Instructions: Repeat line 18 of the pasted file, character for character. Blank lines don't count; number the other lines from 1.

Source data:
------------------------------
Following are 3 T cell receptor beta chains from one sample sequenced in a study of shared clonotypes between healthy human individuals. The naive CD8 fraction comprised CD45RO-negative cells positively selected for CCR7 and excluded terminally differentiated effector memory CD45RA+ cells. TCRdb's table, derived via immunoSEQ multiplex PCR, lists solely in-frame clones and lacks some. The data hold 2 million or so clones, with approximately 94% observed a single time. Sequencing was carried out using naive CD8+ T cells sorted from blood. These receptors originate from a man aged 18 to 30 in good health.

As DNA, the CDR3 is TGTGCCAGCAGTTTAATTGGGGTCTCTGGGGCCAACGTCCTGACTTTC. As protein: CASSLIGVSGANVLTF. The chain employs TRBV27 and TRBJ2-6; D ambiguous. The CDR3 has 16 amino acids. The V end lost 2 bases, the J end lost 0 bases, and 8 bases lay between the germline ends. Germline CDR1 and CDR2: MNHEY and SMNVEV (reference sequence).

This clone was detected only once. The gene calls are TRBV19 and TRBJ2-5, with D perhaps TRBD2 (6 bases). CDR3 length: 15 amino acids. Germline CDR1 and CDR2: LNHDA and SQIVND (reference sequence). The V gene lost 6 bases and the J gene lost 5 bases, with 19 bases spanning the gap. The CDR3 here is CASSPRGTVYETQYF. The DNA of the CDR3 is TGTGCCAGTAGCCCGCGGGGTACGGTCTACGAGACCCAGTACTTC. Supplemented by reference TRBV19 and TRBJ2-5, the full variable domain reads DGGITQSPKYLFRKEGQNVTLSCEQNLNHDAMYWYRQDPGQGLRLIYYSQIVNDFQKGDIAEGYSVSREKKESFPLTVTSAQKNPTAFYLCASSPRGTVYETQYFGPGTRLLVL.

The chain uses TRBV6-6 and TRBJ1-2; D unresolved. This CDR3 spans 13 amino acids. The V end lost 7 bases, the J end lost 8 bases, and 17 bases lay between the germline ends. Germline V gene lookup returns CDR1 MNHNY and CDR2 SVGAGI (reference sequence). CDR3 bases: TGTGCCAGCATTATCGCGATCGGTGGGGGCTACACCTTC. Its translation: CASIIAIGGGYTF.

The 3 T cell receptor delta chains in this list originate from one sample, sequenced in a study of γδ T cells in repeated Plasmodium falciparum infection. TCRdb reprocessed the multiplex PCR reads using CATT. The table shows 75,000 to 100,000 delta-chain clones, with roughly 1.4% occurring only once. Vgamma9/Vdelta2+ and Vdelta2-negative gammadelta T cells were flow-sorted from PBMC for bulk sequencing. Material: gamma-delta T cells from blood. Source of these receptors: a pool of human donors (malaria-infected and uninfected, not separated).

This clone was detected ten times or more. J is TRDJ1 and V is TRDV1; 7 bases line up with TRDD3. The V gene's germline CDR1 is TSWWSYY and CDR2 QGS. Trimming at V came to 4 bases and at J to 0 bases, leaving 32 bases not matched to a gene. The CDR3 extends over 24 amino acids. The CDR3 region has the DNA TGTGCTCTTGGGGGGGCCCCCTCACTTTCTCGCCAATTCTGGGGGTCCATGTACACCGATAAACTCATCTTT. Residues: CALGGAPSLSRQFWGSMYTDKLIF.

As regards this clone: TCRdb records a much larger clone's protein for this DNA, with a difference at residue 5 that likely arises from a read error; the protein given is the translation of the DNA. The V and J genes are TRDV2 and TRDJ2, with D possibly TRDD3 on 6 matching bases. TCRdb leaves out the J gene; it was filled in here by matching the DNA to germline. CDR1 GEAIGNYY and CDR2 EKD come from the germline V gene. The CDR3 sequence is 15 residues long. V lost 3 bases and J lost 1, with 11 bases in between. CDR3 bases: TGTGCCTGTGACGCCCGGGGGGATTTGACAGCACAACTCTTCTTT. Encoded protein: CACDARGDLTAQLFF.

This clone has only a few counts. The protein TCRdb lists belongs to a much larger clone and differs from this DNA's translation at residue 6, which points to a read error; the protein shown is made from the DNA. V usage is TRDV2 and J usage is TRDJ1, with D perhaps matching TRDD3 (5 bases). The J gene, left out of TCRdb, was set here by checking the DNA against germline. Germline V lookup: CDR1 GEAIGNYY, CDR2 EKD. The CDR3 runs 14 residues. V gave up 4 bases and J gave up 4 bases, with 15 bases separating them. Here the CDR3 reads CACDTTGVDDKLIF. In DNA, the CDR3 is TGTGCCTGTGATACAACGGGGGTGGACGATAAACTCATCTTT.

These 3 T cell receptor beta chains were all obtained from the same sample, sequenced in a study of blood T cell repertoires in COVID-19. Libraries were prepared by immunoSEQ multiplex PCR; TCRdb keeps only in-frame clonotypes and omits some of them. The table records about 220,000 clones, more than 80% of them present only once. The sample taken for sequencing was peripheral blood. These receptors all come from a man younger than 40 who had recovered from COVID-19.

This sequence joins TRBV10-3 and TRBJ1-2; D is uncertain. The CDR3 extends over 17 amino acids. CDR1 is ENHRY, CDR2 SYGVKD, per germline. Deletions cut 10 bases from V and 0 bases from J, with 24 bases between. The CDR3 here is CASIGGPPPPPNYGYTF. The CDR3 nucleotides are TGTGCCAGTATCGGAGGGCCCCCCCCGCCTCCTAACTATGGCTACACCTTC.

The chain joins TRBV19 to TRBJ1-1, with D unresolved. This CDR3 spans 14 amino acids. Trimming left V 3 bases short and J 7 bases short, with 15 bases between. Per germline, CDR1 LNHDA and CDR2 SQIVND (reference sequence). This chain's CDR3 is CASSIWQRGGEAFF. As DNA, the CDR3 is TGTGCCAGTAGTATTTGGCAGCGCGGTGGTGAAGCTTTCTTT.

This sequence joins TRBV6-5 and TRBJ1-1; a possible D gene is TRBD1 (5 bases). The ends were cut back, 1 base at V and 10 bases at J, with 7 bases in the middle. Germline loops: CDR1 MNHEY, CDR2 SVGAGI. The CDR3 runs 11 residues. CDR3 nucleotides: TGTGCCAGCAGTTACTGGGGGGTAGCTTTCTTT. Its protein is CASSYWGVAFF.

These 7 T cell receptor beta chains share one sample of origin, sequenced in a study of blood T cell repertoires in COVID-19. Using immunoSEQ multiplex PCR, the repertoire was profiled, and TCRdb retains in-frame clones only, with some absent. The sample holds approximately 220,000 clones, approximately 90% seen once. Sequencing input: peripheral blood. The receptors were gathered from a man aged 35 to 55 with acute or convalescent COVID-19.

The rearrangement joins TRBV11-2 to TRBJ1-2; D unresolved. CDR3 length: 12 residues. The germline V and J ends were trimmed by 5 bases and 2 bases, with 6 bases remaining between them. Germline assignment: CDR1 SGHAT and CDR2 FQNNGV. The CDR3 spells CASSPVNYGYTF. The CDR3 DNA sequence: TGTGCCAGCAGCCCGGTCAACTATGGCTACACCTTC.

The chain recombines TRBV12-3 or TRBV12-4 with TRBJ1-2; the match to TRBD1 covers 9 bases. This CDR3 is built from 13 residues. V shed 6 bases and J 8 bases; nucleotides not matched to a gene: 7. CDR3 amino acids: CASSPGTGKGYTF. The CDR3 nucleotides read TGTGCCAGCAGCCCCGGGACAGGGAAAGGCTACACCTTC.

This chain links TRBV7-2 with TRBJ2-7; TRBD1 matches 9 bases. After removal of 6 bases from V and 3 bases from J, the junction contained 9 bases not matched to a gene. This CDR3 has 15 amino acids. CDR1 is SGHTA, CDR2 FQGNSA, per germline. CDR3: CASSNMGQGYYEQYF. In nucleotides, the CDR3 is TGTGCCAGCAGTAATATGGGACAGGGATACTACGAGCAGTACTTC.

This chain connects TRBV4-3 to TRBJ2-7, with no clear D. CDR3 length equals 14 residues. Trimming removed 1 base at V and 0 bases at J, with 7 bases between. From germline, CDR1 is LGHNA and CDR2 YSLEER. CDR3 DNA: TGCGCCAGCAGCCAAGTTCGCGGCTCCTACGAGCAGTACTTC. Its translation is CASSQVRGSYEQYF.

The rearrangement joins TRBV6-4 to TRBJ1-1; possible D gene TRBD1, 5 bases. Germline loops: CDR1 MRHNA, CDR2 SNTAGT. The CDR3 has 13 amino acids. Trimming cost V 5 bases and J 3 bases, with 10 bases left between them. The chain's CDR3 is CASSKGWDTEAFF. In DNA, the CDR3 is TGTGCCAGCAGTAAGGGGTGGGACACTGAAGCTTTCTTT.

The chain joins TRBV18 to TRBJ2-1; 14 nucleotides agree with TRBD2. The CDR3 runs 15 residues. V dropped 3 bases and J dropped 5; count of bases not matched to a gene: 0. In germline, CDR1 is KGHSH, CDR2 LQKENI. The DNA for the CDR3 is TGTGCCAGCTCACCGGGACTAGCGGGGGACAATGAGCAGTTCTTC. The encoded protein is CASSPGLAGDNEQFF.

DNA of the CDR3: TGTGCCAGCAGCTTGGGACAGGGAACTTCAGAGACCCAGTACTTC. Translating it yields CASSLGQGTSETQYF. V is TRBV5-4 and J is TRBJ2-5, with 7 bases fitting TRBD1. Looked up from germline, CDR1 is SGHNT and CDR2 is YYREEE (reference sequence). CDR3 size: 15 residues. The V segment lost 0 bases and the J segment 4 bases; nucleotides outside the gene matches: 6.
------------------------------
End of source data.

The rearrangement joins TRBV6-4 to TRBJ1-1; possible D gene TRBD1, 5 bases. Germline loops: CDR1 MRHNA, CDR2 SNTAGT. The CDR3 has 13 amino acids. Trimming cost V 5 bases and J 3 bases, with 10 bases left between them. The chain's CDR3 is CASSKGWDTEAFF. In DNA, the CDR3 is TGTGCCAGCAGTAAGGGGTGGGACACTGAAGCTTTCTTT.